So if you had a way to improve your comfort level, avoid chronic pain issues and maintain your overall wellness during travel, you wouldn't turn it down, right? Luckily, if you have a flexible spending account (FSA), your benefit covers a huge range of eligible products that will do just that. Here's how to use FSA money to boost your overall health during your next business trip.
- Orthopedic Neck Pillow
If you experience chronic pain issues from sleeping in an upright position, you may experience additional pain throughout your business trip. An orthopedic neck pillow can contour to the neck and shoulders, and can be used in conjunction with traditional pillows to provide a comfortable sleep position that alleviates pain.
Check Out: IMAK HappiNeck Orthopedic Neck Support
- Acupressure Mat
Tackling pain on the road is tough, but instead of constantly resorting to over-the-counter pain relievers, acupressure mats may be the perfect solution. Acupressure mats target specific pressure points in the user's back, neck and shoulders to alleviate pain in various parts of the body. These mats are used to treat back/neck/shoulder pain, fibromyalgia pain and even migraines. Best of all, they are compact and can be stored in a suitcase with ease.
- Pain Relief Eye Mask
In addition to helping to block out light to help you sleep, pain relief eye masks are great options for business travelers who experience migraines, sinus pain or wake up with puffy eyes. After a short time in the refrigerator, these masks can provide cooling relief to fight pain and inflammation so you can wake up feeling your best.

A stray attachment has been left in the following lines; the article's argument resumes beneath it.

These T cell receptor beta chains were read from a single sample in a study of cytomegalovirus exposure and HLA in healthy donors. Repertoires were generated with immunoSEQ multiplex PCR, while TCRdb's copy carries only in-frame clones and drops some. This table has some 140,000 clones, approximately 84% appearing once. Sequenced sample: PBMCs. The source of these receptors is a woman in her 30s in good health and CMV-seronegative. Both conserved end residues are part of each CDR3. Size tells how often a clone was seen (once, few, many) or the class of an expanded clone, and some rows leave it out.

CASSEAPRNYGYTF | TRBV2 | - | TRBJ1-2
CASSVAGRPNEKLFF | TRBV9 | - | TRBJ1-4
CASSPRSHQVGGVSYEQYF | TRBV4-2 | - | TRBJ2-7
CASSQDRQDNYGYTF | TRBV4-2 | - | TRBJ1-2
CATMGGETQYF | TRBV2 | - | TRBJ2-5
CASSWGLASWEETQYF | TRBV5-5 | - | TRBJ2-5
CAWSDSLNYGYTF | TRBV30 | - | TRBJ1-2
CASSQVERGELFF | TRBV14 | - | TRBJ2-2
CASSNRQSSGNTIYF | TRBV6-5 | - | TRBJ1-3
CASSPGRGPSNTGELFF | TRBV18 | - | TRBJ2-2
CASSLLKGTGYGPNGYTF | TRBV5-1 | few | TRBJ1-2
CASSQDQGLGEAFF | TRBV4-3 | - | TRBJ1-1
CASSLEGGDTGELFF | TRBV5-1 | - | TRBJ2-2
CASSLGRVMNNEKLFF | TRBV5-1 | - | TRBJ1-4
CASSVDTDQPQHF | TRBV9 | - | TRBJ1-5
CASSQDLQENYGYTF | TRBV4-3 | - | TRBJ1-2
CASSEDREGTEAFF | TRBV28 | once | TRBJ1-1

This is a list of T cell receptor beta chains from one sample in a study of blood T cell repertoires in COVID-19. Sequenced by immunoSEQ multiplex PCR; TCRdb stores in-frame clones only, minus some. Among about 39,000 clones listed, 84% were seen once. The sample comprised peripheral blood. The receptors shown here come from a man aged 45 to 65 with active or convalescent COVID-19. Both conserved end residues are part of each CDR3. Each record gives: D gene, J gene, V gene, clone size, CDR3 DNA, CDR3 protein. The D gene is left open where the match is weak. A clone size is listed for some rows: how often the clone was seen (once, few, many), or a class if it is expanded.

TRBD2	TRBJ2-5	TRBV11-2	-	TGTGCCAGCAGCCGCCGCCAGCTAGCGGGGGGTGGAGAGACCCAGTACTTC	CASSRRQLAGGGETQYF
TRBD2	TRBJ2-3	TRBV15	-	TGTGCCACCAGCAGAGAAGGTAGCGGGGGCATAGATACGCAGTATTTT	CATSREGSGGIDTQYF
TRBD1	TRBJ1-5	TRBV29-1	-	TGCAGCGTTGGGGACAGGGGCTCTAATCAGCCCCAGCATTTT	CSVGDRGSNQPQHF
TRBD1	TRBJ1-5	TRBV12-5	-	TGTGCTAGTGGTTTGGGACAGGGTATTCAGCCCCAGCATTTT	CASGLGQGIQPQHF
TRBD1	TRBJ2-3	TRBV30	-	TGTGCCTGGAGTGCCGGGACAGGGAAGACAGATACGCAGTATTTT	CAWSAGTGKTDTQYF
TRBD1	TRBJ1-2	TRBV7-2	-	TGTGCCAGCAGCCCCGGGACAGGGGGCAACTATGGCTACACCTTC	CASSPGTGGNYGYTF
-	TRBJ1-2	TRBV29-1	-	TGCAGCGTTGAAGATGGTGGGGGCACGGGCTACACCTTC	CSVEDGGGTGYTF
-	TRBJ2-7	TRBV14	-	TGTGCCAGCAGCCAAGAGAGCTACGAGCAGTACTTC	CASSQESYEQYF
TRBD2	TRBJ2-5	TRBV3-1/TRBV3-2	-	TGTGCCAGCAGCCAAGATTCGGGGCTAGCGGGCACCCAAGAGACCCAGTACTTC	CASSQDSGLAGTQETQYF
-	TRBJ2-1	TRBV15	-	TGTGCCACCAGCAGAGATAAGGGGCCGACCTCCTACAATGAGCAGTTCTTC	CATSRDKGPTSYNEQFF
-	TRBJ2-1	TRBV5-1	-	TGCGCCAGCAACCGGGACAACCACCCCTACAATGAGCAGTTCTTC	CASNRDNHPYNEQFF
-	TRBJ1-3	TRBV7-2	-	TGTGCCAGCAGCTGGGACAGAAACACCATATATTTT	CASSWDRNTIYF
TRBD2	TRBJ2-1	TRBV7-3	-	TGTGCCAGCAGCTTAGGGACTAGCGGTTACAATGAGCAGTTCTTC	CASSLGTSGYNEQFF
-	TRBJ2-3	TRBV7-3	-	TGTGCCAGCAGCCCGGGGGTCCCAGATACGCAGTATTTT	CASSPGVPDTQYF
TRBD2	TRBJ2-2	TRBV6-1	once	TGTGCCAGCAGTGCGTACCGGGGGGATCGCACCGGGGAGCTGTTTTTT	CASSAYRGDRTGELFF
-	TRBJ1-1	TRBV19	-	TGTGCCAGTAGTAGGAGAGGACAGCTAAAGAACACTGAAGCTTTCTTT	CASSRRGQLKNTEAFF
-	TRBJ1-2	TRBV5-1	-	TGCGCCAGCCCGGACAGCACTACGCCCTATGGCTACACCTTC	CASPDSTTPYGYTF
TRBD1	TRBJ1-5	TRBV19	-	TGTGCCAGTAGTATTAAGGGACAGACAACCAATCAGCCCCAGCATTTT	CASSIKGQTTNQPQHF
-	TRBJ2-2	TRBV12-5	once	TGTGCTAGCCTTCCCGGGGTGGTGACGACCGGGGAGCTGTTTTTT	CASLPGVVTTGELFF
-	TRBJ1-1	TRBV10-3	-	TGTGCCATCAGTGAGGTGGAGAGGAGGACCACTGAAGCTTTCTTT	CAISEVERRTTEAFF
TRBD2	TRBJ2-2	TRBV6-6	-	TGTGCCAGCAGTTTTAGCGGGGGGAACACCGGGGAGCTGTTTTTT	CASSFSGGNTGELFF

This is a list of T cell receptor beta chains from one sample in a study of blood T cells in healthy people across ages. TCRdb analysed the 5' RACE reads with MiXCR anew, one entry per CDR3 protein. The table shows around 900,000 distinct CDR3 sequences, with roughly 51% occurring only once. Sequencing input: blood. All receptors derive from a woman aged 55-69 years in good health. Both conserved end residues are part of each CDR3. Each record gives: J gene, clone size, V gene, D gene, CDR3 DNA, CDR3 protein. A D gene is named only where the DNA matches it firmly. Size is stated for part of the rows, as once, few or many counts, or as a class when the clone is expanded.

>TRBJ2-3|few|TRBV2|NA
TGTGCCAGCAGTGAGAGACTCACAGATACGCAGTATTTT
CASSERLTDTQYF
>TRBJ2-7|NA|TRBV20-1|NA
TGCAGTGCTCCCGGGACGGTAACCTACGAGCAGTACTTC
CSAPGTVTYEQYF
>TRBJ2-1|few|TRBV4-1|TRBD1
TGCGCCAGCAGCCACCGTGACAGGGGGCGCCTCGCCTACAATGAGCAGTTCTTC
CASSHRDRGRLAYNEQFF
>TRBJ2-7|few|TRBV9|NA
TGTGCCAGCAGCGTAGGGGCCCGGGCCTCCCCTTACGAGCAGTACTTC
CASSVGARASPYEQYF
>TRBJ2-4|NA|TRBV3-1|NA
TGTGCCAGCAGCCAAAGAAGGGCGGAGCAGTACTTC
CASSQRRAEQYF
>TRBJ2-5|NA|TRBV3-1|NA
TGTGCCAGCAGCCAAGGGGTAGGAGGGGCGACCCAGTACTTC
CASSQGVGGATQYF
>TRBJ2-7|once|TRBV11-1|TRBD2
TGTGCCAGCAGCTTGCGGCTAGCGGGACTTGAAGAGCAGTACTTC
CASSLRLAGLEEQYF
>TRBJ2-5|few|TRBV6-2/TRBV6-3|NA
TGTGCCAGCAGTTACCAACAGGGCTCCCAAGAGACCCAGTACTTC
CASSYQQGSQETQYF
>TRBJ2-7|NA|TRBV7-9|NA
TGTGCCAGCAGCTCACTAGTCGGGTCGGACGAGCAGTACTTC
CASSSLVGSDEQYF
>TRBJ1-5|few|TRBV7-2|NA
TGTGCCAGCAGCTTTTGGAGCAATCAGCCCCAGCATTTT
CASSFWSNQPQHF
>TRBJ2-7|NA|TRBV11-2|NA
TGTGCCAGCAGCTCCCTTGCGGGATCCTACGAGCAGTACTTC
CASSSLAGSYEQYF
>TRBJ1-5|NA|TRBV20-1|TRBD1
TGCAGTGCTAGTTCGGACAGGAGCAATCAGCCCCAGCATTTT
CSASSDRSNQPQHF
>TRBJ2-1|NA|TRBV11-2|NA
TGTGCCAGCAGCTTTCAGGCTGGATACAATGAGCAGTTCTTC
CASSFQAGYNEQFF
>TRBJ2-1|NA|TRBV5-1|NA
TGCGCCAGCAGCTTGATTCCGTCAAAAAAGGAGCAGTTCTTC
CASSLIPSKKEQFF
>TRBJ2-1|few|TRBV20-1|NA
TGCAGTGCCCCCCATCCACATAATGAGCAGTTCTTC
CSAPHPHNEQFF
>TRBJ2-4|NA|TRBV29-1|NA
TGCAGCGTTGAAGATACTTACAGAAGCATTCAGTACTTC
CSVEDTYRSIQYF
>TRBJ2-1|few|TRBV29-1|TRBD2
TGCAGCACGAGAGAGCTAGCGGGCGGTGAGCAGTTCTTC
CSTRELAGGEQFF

Check Out: IMAK Eye Mask, Pain Relief
- Sun Protection with Daily Moisturizer
Is your face feeling as refreshed as it could be before a major business excursion? Daily moisturizers are usually not FSA-eligible, but those that offer broad spectrum protection and an SPF of 15+ are eligible for reimbursement with an FSA as long as their primary purpose is sun protection. These products can help refresh the look of your skin and safeguard your skin from the harsh effects of UVA and UVB rays.
- Eyeglass Repair Kit
If you wear glasses, you know the nightmare of having your eyewear break while on the road. Luckily, a surprising number of eyeglass accessories are FSA eligible, from eyeglass repair kits to cleaning wipes to cleaning sprays. Prepare ahead of time for these emergencies to give you confidence on your business trip!
Check Out: Flents Eyeglass Repair Kit
Eyeglasses (both reading and prescription eyeglasses) are eligible for reimbursement with an FSA. Simply fill out a claim form and submit the receipt for the product to be reimbursed for the cost of the qualifying item.
When you're experiencing the worst of your seasonal allergy symptoms this spring, just imagine how much worse it could be if you were wearing contact lenses! This time of year is especially trying for contact lens wearers, as the American Optometric Association claims more than 75% of contact lens wearers complain of allergen-caused eye pain and irritation.
Allergy season calls for special tactics that contact lens wearers should practice throughout spring to control their symptoms and improve their quality of life. Before your local pollen count peaks, keep the following tips in mind.
- Switch to eyeglasses